Recovery of Soil Test Phosphorus from an Acidic Soil Amended with Organic and Inorganic Phosphorus

DOI: 10.4236/ojss.2012.24045   PDF   HTML     3,264 Downloads   5,618 Views   Citations


Information on soil test phosphorus (P) in soil treated with organic amendments is important to a sound management of manure additions to agricultural fields. This study compared the recovery of cow manure, chicken manure, city compost P relative to triple super phosphate P (TSP) for an acidic soil with different antecedent soil test P (STP). Phosphorus was added at rates of 0, 100, 200, 400 and 800 mg P kg-1 soil based on total P. The soil was incubated at field capacity for 1, 4, 8 and 16 weeks (wk) after which they were extracted using NaHCO3 (Olsen) Mehlich-3, Kelowna and Bray & Kurtz-1 extractants. Regardless of extractants, after 1 wk incubation, the highest STP source was the TSP and the least was the city compost. Soil Test P increased with the addition of amendments from different P sources. Among the amendments, soil test P in TSP amended soil gradually decreased but in the city compost amended soil slightly in- creased with incubation time, whereas the changes of soil test P with time in the cow and chicken manures amended soil was very negligible. Across the amendments and rates of P additions, the value of extractable P with Olsen was of 55 mg  kg-1 (16%), with Mehlich-3 was of 112 mg  kg-1 (32%), with Kelowna was of 88 mg  kg-1 (24%) and with Bray & Kurtz was of 104 mg  kg-1 (29% of total added P). The P extraction efficiency was in the order: NaHCO3 < Kelowna < Bray & Kurtz-1 < Mehlich-3. This study indicates that P in organic amendments reflects plant available P through the entire incubation period but P in the TSP are likely to under estimate after 8 wk of incubation.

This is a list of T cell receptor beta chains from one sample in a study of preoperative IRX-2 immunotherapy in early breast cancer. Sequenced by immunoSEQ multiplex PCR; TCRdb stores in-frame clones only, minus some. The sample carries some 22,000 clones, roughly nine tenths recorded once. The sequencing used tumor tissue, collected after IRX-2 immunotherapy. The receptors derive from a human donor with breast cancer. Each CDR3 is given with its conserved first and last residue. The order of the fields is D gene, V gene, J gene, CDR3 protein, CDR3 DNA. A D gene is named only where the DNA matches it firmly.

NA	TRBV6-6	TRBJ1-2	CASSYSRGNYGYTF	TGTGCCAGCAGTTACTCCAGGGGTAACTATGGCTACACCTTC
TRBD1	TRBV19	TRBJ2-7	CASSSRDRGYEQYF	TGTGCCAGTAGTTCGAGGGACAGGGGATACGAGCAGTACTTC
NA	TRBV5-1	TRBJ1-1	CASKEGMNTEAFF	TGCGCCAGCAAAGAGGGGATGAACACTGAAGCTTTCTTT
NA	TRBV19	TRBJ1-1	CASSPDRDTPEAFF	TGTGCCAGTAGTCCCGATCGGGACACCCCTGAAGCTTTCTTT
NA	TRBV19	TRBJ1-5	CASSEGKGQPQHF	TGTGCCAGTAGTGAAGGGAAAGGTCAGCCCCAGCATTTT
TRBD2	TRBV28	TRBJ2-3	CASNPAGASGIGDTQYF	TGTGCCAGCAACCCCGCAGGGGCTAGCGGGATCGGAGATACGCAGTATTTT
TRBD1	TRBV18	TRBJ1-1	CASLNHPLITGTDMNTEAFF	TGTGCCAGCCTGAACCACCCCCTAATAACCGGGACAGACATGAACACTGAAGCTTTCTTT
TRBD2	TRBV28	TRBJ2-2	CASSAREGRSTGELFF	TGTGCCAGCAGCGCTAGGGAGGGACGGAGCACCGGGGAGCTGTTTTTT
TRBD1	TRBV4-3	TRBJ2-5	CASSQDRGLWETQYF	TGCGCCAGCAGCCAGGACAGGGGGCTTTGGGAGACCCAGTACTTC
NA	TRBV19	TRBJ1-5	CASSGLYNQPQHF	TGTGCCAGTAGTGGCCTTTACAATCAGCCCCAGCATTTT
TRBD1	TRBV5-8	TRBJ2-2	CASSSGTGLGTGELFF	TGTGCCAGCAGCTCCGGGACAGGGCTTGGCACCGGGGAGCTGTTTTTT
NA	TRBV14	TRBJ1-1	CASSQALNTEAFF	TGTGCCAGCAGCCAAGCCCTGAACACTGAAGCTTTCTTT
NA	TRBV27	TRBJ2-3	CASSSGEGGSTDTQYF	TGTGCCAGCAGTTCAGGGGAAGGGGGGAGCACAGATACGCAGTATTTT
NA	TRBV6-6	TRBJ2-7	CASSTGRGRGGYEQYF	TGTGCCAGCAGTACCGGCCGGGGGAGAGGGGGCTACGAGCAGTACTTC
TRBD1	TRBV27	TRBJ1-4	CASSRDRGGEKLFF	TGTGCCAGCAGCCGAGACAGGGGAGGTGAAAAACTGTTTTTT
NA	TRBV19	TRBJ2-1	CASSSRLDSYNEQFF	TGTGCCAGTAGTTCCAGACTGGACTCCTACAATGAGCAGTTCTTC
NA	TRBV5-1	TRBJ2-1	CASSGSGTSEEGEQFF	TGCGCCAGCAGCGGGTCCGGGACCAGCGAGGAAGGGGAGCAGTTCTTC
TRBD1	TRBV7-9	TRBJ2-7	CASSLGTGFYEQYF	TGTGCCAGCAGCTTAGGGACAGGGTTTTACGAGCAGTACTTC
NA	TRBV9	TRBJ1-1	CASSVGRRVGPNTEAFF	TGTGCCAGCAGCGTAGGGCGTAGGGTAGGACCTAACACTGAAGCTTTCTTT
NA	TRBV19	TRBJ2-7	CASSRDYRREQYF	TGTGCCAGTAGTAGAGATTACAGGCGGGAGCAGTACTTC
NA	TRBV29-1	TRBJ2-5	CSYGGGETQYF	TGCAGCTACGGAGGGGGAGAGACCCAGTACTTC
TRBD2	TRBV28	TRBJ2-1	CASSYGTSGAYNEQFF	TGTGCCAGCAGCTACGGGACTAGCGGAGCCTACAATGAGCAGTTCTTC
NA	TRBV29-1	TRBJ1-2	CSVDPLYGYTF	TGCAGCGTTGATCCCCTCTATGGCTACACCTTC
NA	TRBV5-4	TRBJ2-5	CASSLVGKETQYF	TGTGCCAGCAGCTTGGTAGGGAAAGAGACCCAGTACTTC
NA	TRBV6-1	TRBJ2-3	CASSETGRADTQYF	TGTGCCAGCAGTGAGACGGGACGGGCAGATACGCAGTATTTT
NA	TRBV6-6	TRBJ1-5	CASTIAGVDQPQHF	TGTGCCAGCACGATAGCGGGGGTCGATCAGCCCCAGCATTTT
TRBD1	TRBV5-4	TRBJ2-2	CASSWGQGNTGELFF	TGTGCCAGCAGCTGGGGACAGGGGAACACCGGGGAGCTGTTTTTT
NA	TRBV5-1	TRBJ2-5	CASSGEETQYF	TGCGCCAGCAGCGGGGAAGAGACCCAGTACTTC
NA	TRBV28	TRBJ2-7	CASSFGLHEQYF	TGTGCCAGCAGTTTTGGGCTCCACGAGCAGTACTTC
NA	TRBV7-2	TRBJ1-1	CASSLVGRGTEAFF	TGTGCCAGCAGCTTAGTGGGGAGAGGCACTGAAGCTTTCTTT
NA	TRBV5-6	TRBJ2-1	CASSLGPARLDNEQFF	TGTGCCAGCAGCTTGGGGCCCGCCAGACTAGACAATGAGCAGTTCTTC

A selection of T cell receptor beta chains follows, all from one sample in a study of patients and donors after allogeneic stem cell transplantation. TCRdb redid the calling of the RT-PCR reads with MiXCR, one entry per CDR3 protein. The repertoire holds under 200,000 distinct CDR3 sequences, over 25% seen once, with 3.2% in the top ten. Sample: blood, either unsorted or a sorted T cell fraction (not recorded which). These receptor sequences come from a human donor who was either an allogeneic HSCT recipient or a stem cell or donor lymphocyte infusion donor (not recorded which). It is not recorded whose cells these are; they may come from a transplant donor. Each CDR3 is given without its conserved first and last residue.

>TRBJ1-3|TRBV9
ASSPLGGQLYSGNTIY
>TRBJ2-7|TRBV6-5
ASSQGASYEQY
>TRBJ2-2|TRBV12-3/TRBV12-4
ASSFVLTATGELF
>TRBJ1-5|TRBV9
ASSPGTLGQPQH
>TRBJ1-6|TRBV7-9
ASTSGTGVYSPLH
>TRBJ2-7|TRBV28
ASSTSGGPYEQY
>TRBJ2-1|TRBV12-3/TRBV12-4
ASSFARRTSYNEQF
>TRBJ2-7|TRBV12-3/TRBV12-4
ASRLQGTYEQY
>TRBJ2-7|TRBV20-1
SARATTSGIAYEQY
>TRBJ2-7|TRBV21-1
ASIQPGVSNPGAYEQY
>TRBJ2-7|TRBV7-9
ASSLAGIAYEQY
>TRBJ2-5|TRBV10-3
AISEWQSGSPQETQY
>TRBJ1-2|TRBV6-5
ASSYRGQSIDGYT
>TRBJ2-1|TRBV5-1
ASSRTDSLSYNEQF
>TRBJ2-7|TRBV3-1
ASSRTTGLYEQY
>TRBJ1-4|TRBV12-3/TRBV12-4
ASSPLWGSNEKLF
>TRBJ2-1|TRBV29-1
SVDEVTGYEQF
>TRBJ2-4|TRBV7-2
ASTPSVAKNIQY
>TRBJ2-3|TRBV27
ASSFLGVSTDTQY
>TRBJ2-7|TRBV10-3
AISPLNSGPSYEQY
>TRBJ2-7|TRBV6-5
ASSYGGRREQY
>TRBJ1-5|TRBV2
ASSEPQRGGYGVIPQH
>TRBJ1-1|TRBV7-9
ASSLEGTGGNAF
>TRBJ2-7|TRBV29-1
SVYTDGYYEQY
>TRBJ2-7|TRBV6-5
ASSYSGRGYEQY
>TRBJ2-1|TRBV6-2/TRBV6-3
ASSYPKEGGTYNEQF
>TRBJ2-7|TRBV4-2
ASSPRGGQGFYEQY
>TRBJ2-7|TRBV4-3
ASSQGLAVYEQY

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F. Rumi, M. Kashem and K. Osman, "Recovery of Soil Test Phosphorus from an Acidic Soil Amended with Organic and Inorganic Phosphorus," Open Journal of Soil Science, Vol. 2 No. 4, 2012, pp. 382-388. doi: 10.4236/ojss.2012.24045.

Conflicts of Interest

The authors declare no conflicts of interest.


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